Great gig at the Silver Dollar Room last nite, featuring Tee Pee recording artists Naam, ELKS and Toronto’s own Quest For Fire. It’s not every day that Toronto sees a heavy psych triple bill of this magnitude. Hell, I might even hafta go back to the last Tee Pee tour: Witch, Earthless–and local openers Quest For Fire, back in 2008. (Mind you, they weren’t signed to Tee Pee when they took the stage; it sorta happened afterwards.)
That said, the local openers on this evening, a female-fronted outfit called TLP, probably won’t be the next Toronto band to sign stateside. There was something strange about them, like all the pieces were there, but they didn’t quite fit together. Definitely more Tea Party than Tee Pee, to be sure.
ELKS was the first touring band to take the stage, a fiery four-piece that sorta reminded me of Saviours, who I had the pleasure of seeing last Tuesday, albeit rawer, and with a little more groove. While vocal duties were split between their bass player and their two guitarists, they all had the same gravelly metal voice, with the four-stringer sounding the most like Lemmy. He should really start tilting his mic downwards, if you ask me.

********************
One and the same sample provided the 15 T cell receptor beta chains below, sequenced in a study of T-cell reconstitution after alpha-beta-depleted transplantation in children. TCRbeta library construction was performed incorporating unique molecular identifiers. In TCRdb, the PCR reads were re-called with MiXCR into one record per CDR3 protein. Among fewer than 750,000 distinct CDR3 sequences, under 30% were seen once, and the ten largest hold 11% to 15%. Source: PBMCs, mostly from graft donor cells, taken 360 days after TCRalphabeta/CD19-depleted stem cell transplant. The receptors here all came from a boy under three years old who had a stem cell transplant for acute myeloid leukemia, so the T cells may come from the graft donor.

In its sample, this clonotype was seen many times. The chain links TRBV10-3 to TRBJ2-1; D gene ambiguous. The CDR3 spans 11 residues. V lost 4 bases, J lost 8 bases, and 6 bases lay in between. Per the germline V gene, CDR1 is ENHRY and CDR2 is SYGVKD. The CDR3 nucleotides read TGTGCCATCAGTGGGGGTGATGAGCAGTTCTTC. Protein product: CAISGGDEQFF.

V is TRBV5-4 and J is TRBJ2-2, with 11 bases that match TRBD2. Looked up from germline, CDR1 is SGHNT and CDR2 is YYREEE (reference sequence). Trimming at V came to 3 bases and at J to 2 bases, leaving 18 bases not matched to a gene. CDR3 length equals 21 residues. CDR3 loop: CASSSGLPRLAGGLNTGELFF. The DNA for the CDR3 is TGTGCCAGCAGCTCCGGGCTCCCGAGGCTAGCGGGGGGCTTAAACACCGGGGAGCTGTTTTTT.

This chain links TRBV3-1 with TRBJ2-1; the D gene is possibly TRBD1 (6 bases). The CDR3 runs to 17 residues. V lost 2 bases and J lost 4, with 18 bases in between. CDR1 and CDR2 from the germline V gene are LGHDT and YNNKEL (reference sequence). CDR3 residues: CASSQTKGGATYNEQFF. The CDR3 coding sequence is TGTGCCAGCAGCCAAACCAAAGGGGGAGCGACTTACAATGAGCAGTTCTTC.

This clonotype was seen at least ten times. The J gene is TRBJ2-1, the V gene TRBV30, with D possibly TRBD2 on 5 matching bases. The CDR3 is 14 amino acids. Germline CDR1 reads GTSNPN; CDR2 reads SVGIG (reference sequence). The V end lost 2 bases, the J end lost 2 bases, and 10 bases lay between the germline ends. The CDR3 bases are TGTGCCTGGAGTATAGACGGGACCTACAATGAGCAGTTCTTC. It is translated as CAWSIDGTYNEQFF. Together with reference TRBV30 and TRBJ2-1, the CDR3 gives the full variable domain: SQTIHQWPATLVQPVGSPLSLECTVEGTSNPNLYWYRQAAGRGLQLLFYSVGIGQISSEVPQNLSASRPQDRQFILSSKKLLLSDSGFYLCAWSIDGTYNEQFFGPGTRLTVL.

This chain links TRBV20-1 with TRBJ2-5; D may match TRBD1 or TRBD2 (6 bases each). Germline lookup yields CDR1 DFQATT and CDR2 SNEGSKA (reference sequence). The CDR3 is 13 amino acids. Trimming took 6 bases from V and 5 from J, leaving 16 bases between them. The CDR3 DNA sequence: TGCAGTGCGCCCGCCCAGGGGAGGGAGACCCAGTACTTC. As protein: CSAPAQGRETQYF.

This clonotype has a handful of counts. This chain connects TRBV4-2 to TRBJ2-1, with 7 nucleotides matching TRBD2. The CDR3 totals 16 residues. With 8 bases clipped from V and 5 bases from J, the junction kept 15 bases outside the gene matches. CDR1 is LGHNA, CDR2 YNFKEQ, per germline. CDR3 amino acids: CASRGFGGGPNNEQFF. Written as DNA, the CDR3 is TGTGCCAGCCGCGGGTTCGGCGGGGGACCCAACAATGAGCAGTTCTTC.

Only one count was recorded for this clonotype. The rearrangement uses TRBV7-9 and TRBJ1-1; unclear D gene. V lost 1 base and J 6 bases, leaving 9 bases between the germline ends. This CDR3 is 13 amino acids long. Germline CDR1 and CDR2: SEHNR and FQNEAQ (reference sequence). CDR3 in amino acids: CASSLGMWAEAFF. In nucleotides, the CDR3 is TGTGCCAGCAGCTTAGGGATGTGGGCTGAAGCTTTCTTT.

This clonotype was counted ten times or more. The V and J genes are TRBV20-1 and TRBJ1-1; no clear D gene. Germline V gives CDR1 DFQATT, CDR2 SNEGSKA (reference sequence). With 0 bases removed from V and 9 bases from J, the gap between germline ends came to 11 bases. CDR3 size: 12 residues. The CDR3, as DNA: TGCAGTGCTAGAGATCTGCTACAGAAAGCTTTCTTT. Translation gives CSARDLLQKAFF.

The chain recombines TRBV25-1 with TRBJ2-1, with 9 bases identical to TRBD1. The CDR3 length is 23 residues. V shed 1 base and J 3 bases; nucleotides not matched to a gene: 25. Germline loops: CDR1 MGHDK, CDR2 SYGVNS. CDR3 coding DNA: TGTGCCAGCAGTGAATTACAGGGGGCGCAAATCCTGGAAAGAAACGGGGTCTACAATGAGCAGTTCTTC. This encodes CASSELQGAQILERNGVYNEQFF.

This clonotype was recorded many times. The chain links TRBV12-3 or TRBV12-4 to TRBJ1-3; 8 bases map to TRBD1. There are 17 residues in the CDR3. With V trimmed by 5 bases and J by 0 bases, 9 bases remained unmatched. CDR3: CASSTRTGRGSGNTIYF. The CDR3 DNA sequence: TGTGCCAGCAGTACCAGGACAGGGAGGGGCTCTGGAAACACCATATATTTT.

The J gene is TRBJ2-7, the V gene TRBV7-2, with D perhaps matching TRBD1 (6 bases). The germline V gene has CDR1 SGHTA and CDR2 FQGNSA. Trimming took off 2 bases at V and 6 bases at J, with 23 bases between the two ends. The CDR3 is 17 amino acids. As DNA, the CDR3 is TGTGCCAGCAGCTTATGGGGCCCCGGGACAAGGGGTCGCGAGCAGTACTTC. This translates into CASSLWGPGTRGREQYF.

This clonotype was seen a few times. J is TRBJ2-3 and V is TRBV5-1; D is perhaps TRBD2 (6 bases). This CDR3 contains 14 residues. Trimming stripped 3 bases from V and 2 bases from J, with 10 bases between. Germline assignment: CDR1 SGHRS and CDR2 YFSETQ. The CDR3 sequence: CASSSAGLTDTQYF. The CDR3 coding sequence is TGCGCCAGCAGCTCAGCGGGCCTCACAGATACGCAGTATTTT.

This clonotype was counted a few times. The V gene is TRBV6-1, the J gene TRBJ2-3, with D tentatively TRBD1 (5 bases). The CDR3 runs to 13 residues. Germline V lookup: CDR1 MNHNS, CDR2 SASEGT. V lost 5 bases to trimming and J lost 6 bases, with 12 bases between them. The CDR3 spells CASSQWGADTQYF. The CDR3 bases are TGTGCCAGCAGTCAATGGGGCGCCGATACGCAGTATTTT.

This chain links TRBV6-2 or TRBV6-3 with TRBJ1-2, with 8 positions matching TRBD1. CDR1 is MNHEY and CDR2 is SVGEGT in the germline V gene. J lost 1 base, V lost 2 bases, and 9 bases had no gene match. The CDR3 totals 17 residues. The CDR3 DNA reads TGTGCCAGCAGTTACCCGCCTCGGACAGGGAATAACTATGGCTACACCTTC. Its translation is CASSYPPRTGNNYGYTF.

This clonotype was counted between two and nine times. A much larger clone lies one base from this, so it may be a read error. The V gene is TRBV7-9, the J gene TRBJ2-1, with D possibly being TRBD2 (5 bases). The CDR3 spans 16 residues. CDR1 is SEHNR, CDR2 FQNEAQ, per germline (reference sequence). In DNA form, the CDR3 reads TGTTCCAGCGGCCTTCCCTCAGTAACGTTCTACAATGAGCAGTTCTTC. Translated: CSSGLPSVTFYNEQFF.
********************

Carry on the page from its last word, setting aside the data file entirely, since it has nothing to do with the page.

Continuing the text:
Though QFF was originally scheduled to go on next, logic would have it that the local band goes last so people don’t leave. That said, their crowd was slightly smaller, since Naam is a real tough act to follow. I’ve been hearing that name for a while, but never really gave ’em the time of day, so they blew me away on their first impression. A little like Earthless, actually, a psych jam power trio, but slightly more structured, with some singing as well. They also had a keyboardist on stage with ’em, which was a nice added touch, though the keys often got lost under the big heavy riffs.
While a few people did leave “early”–it was well after midnite when Quest For Fire started their psychedelic journey–there was still a pretty decent crowd that stuck around. They were treated to another near-perfect performance from one of Toronto’s best heavy rock bands, QFF blending the familiar sounds of “Bison Eyes,” “Greatest Hits by God” and “In the Place of a Storm” with some lengthier explorations that could very well be new tuneage (to be honest, I haven’t seen ’em in a little while). If that’s the case, Album Number Three is really gonna smoke!
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